Globe theatre to stage Shakespeare's Henry VIII 400 years after fire





A cannon fired from the attic as a special effect on June 29 1613 was meant to hit the Thames, but struck the Globe's thatched roof and destroyed the whole playhouse.

The theatre was rebuilt just one year later, but the Globe's artistic director Dominic Dromgoole will be hoping for better luck when the new production opens in May.

Mr Dromgoole said: ''Normally I would think that Henry VIII would be box office poison but we seem to be living in a period of Tudor gold dust at the moment. There is something strange and magical about that time for us at the moment.''

The Globe has also announced that, for the first time in its entire history, the theatre will be staging its first play by a woman.

Bedlam by Nell Leyshon is a fictional account of the oldest psychiatric hospital in Western Europe and is inspired by the gin epidemic of the 18th Century.

Before attitudes towards the mentally ill began to change, the public would visit the London hospital, which sold sticks for visitors to poke patients to get a reaction, for their own entertainment.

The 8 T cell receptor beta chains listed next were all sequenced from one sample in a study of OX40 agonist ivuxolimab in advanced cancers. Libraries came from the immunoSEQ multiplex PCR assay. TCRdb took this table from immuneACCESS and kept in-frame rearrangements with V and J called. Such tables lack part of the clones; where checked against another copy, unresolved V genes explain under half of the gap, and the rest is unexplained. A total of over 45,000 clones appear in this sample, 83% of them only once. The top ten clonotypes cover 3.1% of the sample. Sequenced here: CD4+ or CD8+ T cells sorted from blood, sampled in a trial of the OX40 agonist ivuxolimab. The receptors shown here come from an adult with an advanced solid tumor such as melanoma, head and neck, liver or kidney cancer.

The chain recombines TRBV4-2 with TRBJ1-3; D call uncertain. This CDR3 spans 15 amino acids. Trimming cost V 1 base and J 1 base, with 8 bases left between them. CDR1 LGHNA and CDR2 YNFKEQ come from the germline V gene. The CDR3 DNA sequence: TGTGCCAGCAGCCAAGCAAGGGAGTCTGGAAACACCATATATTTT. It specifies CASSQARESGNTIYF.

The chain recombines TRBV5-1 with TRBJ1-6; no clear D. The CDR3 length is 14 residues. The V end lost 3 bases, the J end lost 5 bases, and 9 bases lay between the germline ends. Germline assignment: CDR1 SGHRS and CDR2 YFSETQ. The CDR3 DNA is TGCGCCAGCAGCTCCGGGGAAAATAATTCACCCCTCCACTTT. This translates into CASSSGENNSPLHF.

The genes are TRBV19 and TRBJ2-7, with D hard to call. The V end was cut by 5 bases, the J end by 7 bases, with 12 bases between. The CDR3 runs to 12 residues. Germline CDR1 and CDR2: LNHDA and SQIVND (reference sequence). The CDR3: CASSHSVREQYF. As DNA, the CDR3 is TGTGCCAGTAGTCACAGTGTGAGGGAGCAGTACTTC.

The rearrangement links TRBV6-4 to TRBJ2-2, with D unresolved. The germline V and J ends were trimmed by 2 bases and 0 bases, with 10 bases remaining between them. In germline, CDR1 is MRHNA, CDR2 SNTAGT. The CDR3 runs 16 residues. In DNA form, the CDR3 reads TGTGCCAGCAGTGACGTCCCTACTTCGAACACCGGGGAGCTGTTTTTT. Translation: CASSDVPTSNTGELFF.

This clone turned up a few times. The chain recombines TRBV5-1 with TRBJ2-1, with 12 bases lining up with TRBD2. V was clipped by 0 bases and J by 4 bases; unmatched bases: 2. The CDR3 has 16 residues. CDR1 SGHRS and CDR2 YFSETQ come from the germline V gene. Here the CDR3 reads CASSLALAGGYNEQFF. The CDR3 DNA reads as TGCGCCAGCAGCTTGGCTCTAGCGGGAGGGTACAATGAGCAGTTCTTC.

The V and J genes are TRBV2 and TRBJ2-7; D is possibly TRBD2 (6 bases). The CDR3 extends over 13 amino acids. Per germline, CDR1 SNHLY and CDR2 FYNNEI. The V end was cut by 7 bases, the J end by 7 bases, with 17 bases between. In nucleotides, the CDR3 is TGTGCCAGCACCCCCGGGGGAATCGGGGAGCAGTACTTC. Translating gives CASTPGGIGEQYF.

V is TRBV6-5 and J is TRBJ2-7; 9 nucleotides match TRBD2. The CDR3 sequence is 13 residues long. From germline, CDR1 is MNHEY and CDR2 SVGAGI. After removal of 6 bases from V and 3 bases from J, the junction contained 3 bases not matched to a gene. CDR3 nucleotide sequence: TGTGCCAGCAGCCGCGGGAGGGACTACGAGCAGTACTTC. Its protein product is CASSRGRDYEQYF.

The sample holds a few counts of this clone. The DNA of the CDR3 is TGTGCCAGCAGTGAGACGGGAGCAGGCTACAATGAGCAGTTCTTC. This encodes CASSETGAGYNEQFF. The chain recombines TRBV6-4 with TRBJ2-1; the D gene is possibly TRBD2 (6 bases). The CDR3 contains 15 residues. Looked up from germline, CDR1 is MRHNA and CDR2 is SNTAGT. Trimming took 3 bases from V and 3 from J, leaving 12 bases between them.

Asked about being the first known woman to stage a play at the Globe, Ms Leyshon said: ''I wanted to prove that women can do big stories. It's been said too often that women can't.''

Other new works will include Anne Boleyn by Howard Brenton, the creator of theatre's controversial Romans in Britain.

His new work dramatises the life and legacy of Henry VIII's second wife as a ''sexual predator and rogue Queen''.

The Globe, which has enjoyed its best box office year ever, will also stage new productions of Henry IV parts 1 and 2, ''masterpieces'' written ''when Shakespeare had a gear change and started writing in a different way''.



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